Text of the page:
We also discussed other choices for notes, one such being use of a honey note. I found Laurent’s suggestion very interesting, but as I said on the phone, I find honey too cloying usually. What’s crummy is that sometimes honey notes are able to convey a sense of feral wilderness to a scent, but I know I’m not alone in finding my skin turns honey notes into something approximating the aroma of sweet, sugary cat pee. Eeek. Those of us who can’t carry off honey well pretty much despise and envy those of you who can, heh heh.

The overtly soapy smelling character that some of the mods exhibited was also discussed. While I do like it in some small measure, I don’t want it to be anything that predominates our final product. There’s already too many “clean/soapy” fragrances out there, and it was the one thing that my guinea pigs specifically cited as something they didn’t like so much. Laurent explained that when certain ingredients are used in combination, this quality can come out. So, we shall see what he can devise to lessen the effect. He did say what the likely cause was, but I forgot it almost instantly, since that sort of information kind of sails right over my head. Perhaps the reason all us perfume-nuts remember metaphor- and adjective-based descriptions is because, for many of us, the technical details are simply too far removed from our everyday life to be mentally recorded.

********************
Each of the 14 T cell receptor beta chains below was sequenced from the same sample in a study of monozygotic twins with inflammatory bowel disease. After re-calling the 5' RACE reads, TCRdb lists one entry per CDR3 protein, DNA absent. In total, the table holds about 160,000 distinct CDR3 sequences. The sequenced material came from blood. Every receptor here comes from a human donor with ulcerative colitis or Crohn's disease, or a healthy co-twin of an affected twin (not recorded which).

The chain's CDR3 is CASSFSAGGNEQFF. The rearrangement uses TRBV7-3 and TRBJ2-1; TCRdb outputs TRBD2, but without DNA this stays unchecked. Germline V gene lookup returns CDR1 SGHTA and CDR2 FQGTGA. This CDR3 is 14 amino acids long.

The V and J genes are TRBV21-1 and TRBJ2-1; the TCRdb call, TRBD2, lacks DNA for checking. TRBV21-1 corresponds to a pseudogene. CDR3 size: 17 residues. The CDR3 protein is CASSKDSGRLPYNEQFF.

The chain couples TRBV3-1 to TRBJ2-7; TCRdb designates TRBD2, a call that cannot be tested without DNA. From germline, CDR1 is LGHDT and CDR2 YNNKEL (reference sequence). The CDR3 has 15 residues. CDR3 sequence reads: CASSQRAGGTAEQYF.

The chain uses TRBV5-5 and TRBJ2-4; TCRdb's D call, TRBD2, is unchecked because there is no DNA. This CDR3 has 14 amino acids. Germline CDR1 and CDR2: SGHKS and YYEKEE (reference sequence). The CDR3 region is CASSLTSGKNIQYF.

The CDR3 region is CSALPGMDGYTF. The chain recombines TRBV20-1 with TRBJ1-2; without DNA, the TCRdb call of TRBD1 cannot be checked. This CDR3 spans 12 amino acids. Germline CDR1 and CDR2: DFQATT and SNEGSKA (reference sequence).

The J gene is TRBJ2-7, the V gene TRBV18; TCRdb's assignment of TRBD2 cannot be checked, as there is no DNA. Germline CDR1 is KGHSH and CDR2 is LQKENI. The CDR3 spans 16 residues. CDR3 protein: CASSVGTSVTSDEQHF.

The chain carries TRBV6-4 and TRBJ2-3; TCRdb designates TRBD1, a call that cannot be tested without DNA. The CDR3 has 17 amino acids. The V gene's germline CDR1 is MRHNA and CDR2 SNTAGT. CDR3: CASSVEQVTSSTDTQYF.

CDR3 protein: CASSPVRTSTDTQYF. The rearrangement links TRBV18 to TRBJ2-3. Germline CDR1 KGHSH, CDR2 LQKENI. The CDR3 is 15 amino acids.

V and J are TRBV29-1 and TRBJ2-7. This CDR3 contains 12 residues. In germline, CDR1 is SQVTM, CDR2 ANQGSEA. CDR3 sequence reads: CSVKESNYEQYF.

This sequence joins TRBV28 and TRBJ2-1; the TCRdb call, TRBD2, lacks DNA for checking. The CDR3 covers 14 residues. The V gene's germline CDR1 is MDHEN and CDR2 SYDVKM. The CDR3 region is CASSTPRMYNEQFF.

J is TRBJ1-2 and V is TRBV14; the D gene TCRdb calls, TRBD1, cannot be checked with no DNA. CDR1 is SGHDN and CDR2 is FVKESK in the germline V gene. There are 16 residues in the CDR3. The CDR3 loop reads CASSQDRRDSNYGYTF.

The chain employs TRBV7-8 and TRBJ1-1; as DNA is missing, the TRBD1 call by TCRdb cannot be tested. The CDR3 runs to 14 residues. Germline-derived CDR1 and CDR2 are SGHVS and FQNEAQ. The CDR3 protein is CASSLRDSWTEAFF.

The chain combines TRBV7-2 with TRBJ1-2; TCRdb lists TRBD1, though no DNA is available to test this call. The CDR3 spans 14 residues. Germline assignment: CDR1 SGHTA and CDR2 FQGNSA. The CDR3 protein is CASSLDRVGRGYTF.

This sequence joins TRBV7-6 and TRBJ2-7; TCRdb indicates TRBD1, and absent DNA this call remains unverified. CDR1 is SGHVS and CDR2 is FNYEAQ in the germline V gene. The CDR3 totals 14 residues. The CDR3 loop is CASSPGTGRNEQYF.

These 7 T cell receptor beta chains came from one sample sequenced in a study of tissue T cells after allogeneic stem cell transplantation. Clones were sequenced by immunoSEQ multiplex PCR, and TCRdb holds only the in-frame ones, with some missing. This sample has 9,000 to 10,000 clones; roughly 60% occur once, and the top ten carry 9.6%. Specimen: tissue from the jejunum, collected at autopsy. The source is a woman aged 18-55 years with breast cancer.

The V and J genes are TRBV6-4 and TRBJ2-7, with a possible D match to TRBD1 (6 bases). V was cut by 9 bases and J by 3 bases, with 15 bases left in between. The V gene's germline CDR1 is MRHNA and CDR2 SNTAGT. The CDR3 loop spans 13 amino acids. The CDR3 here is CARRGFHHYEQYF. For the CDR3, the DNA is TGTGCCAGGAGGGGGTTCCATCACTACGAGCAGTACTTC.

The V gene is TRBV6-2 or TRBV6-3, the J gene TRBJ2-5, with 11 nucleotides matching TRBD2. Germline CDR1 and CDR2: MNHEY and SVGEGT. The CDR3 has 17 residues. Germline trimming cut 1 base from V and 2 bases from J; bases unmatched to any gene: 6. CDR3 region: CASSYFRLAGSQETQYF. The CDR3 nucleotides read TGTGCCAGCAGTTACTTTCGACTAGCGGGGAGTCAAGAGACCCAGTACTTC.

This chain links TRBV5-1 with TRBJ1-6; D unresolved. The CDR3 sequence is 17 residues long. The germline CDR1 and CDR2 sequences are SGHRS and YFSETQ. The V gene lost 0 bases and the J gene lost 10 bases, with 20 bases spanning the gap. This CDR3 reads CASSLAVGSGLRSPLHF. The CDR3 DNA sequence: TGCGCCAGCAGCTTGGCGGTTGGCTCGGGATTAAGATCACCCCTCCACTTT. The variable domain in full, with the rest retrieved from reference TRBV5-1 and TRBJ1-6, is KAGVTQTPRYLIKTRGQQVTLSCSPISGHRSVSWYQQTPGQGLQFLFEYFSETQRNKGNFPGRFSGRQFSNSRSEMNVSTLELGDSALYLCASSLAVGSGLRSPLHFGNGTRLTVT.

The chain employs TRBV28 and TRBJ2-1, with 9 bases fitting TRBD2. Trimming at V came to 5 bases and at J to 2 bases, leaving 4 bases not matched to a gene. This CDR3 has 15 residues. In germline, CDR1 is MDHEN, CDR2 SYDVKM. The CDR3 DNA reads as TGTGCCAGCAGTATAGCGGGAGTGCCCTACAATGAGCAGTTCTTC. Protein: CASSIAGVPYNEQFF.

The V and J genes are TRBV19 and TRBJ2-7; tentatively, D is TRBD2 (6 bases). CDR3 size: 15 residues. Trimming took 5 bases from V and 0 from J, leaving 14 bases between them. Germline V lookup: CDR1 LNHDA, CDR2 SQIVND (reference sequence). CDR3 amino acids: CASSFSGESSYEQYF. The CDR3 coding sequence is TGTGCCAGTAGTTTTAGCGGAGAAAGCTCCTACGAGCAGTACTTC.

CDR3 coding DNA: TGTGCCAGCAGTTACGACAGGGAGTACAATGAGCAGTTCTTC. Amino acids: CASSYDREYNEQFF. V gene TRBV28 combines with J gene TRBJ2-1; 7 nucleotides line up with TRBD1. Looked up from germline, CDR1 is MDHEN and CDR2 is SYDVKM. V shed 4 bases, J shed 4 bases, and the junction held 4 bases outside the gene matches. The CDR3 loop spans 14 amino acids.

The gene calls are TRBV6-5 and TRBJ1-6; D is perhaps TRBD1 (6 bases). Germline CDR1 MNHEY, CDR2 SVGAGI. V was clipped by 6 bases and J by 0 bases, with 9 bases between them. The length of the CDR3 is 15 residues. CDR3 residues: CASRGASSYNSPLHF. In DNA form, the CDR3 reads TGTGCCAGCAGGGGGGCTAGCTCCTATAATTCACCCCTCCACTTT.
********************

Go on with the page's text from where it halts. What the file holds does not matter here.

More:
Hm. What else? I think I apologized over much to him about my amateur-hour knowledge. Excessive apology is just as rude as never apologizing for anything, so I hope he didn’t take too much offense. Part of that was due to my feeling that ultimately I wanted to make sure that he felt like the various mods were solid concepts and balanced. While it’s my imagination that spaked the creation, when it comes down to it, the entire project should be credited to his work and his creativity. I have this terrible fear that if I try to insert myself too much into his own ideas, Auxeos will meet some laughable Wile E. Coyote end. No one wants to smell the aromatic equivalent of a “splat!” as the end result of this process; Letting me get ahold of the Acme catalog to order up item-specific failure is not an option. I feel more strongly than ever that my input should be kept to general descriptions, rather than me trying to specify in details, when obviously I am not as intimately familiar with them as Laurent. Attempts at interfering too deeply with his own wisdom and judgement seems to me like a destructive action. It’d be like telling Picasso “too much blue!” or Donizetti “no minor keys!” In other words, it would be downright silly. Consequently, my input as far as notes go is more along the lines of vague preferences, rather than anything even close to resembling a strict edict.